Assessing Student Team Performance in Industry Sponsored Design Projects

[+] Author and Article Information
M. Keefe

Department of Mechanical Engineering, University of Delaware, Newark, DE 19716keefe@udel.edu

J. Glancey

Department of Mechanical Engineering, University of Delaware, Newark, DE 19716jglancey@udel.edu

N. Cloud

Department of Mechanical Engineering, University of Delaware, Newark, DE 19716cloudn@udel.edu

J. Mech. Des 129(7), 692-700 (Feb 05, 2007) (9 pages) doi:10.1115/1.2722791 History: Received November 14, 2006; Revised February 05, 2007

Although cooperative learning in a team setting is a common approach for integrating problem-based learning into undergraduate science and engineering, standard assessment tools do not exists to evaluate learning outcomes. As a result, novel techniques need to be developed to assess learning in team-based design projects. This paper describes the experiences and lessons learned in assessing student performance in team-based, project courses culminating in a senior capstone experience that integrates industry-sponsored design projects. A set of rubrics linked to the instructional objectives was developed that define and communicate expectations during each of three project phases. Rubrics for each phase incorporate three fundamental areas of team performance assessment: (i) synthesis of a valid concept; (ii) management of resources; and (iii) interpersonal interaction and communication. At the end of each phase, both the faculty and industry sponsor use the same rubric to assess student team performance. An analysis of variance (ANOVA) of the assessment data collected over the last 5 years indicated that student performance, measured by faculty grades and industry sponsor evaluations, was not significantly affected by the faculty advisor, project type, or sponsoring company size. These results are attributed primarily to the faculty focusing more on assessing student performance in executing the design process and less on the actual project results. The analysis also revealed that faculty assessments of student performance did not correlate very well with industry sponsor assessments. To address this, a revised set of evaluation rubrics were developed and are currently being used to better articulate expectations from both faculty and industrial sponsor perspectives.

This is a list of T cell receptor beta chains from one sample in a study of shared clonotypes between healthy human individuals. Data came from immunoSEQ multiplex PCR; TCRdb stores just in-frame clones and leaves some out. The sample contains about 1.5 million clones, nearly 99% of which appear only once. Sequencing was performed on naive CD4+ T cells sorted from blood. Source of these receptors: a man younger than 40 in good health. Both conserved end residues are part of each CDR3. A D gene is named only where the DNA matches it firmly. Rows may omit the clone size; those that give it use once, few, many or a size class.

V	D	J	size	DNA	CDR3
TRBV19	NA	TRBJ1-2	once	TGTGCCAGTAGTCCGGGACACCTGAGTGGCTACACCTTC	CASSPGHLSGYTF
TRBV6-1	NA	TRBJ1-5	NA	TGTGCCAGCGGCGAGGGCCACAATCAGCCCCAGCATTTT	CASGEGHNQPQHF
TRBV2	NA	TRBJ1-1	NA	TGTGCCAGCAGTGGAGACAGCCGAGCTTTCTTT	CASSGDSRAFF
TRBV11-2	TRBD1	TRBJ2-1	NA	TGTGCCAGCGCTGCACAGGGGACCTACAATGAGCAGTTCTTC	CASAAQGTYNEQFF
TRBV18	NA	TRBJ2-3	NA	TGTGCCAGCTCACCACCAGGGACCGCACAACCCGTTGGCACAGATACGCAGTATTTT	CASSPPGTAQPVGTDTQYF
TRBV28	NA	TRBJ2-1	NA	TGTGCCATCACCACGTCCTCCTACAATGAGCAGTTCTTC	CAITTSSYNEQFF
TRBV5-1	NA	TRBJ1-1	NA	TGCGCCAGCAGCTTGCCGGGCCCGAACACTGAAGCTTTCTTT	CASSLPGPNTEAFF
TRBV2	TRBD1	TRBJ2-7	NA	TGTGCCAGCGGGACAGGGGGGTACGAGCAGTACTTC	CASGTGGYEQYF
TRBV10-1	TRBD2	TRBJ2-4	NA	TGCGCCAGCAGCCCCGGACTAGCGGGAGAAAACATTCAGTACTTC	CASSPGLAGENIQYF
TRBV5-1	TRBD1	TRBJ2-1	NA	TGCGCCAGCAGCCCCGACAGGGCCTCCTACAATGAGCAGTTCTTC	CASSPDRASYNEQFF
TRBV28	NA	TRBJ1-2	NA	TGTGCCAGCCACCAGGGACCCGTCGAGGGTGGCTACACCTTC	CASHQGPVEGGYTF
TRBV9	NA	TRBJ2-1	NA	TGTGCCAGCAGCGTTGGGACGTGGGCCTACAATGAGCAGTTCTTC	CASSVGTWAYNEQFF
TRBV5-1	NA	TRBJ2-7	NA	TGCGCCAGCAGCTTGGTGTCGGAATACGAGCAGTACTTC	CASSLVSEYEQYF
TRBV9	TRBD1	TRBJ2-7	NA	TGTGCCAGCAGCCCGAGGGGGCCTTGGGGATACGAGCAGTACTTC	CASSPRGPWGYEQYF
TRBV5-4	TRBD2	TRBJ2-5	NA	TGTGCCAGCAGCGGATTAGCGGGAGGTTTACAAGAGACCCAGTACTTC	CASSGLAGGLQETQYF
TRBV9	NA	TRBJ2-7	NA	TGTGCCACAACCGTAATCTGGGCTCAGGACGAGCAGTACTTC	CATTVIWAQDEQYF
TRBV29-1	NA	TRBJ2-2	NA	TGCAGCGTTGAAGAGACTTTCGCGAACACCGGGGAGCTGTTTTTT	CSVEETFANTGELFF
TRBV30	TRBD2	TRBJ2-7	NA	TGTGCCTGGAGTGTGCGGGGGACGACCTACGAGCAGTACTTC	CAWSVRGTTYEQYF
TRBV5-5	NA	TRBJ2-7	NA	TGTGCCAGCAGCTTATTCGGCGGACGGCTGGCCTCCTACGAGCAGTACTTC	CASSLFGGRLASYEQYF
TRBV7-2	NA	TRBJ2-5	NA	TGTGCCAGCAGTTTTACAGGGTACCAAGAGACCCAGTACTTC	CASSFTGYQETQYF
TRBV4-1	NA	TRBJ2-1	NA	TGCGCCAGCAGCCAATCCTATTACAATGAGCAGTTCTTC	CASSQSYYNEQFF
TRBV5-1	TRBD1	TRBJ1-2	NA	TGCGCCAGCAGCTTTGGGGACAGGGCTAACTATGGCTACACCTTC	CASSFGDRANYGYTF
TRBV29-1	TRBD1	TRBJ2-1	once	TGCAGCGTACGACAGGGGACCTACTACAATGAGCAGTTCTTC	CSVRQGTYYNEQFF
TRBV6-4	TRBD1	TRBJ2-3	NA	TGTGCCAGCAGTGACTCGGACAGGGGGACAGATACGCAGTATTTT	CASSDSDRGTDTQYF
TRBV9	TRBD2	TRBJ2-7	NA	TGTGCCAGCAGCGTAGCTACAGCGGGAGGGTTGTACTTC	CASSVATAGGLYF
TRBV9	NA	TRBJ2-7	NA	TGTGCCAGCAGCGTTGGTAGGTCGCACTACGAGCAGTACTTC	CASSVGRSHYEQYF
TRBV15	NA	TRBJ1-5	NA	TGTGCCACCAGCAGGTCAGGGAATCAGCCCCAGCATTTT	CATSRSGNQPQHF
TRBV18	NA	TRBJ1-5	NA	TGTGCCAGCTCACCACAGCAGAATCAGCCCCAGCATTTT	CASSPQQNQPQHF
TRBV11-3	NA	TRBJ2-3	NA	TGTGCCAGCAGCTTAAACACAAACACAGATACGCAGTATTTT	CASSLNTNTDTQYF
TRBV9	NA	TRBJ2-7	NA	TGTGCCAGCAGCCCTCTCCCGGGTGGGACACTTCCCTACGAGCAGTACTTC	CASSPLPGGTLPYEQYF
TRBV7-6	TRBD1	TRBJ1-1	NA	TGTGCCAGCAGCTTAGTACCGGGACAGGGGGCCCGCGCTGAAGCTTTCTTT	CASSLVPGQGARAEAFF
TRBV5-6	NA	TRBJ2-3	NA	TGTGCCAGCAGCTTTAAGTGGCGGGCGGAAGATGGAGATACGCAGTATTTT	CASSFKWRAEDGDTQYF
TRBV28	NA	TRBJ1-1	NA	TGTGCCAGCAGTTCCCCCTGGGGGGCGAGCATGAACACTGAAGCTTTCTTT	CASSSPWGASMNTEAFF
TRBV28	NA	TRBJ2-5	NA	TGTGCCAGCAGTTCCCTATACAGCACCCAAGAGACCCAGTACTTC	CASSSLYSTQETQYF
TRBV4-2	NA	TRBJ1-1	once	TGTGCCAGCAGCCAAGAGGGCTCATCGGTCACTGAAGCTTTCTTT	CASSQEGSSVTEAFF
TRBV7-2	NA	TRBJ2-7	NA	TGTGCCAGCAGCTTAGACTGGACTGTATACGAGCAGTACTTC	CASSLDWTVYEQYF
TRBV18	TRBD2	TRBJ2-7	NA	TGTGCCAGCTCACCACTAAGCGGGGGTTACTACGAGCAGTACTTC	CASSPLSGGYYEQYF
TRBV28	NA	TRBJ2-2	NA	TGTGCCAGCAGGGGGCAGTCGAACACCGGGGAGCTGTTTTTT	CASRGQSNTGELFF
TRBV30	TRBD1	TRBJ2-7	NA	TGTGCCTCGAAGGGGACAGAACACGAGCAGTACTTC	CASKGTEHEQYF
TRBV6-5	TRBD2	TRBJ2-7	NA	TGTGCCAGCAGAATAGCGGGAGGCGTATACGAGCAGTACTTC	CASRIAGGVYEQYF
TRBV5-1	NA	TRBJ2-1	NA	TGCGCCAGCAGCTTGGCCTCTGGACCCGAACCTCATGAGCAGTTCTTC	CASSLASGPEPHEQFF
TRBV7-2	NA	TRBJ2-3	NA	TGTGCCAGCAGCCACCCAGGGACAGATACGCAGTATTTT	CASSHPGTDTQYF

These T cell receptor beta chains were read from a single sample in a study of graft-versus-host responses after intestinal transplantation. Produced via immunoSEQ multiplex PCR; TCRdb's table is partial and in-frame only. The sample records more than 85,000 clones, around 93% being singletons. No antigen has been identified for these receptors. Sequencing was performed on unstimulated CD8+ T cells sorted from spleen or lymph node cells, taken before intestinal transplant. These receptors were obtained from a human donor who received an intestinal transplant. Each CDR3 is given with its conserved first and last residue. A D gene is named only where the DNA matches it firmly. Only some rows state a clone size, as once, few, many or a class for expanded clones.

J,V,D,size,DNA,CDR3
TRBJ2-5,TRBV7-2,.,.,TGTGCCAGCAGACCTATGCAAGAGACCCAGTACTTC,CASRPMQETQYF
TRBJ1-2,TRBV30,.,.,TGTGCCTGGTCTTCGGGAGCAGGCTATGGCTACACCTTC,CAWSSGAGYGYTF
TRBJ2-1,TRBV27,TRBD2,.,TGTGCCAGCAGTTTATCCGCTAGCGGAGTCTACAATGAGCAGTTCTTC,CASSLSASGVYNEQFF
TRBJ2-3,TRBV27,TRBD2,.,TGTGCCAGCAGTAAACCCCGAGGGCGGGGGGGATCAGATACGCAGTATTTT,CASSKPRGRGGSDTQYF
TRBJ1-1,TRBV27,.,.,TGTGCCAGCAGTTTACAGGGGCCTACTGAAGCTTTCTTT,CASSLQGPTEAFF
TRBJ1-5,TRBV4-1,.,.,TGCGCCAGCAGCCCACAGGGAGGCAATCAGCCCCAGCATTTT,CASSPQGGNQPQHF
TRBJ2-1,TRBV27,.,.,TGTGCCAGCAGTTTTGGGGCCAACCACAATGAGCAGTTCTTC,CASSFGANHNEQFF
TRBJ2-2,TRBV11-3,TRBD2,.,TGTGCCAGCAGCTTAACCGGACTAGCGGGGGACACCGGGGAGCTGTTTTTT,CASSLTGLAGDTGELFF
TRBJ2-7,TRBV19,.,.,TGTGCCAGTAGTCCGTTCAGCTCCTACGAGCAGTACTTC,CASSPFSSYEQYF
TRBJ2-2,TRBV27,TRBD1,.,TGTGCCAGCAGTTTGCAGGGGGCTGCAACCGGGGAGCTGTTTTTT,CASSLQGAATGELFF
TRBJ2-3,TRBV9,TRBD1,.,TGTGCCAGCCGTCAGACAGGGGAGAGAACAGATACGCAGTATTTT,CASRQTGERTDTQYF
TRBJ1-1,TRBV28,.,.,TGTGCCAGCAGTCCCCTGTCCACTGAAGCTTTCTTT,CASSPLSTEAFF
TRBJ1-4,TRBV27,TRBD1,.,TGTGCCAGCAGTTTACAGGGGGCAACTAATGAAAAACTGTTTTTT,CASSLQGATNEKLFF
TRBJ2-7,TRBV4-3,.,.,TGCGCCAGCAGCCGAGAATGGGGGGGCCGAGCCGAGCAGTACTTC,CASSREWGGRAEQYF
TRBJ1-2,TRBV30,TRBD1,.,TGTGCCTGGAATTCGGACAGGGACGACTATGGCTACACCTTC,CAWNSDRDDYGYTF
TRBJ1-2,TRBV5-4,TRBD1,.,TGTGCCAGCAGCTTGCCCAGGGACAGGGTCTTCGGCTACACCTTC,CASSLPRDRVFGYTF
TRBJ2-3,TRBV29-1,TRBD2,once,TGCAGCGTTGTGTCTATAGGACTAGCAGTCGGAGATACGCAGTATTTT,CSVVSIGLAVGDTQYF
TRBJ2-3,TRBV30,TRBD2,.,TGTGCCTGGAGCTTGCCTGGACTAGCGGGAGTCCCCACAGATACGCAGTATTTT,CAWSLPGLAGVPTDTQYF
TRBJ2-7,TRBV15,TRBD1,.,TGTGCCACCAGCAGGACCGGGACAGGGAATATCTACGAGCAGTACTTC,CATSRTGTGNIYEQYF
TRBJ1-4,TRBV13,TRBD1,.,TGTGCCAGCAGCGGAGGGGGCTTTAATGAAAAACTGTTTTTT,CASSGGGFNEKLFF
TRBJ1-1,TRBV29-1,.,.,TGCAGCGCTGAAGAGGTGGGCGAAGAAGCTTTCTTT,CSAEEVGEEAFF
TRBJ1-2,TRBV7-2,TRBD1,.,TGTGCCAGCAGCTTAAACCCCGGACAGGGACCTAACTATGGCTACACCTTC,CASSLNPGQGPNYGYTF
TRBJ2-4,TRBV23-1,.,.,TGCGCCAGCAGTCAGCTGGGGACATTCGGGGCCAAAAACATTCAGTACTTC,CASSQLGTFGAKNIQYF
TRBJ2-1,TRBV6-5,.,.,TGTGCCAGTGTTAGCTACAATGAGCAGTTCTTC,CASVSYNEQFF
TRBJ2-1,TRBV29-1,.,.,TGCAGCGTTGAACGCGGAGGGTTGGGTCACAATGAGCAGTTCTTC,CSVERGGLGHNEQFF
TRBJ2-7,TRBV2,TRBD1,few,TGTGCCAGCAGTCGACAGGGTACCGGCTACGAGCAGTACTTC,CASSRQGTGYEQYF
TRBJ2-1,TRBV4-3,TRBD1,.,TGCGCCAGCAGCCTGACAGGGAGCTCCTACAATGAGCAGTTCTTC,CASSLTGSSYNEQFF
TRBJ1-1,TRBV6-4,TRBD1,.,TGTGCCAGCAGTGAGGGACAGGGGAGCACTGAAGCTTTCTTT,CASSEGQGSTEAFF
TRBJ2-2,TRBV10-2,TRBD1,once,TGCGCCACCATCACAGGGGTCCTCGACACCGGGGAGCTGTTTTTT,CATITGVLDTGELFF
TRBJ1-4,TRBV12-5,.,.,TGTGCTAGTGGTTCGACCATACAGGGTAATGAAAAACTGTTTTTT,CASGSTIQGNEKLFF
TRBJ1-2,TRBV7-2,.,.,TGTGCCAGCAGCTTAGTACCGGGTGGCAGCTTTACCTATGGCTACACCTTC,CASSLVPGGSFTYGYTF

Copyright © 2007 by American Society of Mechanical Engineers
Topics: Design , Teams , Students
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Figure 6

Mapping of phase requirements to instructional objectives

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Figure 7

Team grades versus sponsor rating for the 49 projects used in this study. The correlation coefficient is 0.21.

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Figure 8

Revised rubric initiated in 2005 for evaluating team performance at the end of Phase 3. The text in italics attempts to articulate and clarify the industrial sponsors’ (i.e., customer) expectations.

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Figure 9

Mapping of instructional objectives to ABET outcomes

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Figure 1

Senior design process and course structure

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Figure 2

End of project sponsor feedback form

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Figure 3

Phase 1 assessment rubric used by faculty and the industrial sponsor

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Figure 4

Phase 2 assessment rubric used by faculty and the industrial sponsor

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Figure 5

Phase 3 assessment rubric used by faculty and the industrial sponsor




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